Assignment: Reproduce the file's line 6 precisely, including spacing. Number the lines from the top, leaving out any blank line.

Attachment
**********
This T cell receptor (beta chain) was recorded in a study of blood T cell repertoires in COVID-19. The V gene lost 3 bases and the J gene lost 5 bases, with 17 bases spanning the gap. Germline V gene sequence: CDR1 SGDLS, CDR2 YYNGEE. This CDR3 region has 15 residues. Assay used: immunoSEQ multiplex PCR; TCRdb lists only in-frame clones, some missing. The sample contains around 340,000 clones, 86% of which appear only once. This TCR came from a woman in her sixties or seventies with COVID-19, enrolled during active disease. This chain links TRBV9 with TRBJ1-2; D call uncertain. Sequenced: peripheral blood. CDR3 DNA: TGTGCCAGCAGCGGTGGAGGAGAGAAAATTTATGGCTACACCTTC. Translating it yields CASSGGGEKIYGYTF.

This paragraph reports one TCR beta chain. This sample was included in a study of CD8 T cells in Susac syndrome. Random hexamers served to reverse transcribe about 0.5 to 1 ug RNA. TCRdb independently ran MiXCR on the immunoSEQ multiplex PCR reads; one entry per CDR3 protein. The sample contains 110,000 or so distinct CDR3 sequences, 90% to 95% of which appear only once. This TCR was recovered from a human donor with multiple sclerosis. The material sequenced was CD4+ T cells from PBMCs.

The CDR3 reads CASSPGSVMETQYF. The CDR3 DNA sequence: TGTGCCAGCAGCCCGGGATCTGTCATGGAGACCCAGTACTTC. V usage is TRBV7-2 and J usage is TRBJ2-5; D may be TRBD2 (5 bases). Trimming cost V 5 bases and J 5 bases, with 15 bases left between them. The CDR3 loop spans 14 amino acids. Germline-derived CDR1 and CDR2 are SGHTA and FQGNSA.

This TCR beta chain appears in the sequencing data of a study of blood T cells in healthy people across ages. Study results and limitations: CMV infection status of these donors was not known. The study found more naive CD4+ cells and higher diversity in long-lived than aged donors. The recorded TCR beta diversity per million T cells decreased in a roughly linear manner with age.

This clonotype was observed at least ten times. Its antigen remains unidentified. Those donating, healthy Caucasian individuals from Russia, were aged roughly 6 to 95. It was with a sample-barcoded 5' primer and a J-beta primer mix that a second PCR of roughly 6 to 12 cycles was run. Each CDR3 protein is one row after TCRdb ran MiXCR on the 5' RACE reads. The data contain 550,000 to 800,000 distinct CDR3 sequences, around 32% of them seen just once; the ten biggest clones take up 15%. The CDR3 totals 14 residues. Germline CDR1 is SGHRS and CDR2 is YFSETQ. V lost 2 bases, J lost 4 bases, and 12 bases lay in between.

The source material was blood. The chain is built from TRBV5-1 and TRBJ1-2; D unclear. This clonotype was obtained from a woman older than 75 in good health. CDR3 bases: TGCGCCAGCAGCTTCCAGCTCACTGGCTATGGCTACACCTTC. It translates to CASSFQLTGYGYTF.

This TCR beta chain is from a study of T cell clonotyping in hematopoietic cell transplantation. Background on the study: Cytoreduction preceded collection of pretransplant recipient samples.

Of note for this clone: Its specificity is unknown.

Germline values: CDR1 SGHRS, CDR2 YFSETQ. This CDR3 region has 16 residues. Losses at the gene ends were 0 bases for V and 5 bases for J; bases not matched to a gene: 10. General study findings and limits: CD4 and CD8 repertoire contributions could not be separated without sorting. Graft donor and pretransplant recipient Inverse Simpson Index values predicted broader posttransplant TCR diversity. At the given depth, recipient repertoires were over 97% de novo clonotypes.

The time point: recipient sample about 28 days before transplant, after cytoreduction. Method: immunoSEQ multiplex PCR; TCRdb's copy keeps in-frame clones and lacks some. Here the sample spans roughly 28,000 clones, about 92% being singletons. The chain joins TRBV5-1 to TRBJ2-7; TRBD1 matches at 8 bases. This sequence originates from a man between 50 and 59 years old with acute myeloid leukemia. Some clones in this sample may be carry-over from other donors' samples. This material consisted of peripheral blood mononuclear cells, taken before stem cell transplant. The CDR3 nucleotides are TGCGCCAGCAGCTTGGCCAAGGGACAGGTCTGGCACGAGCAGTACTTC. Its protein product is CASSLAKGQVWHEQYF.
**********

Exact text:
The source material was blood. The chain is built from TRBV5-1 and TRBJ1-2; D unclear. This clonotype was obtained from a woman older than 75 in good health. CDR3 bases: TGCGCCAGCAGCTTCCAGCTCACTGGCTATGGCTACACCTTC. It translates to CASSFQLTGYGYTF.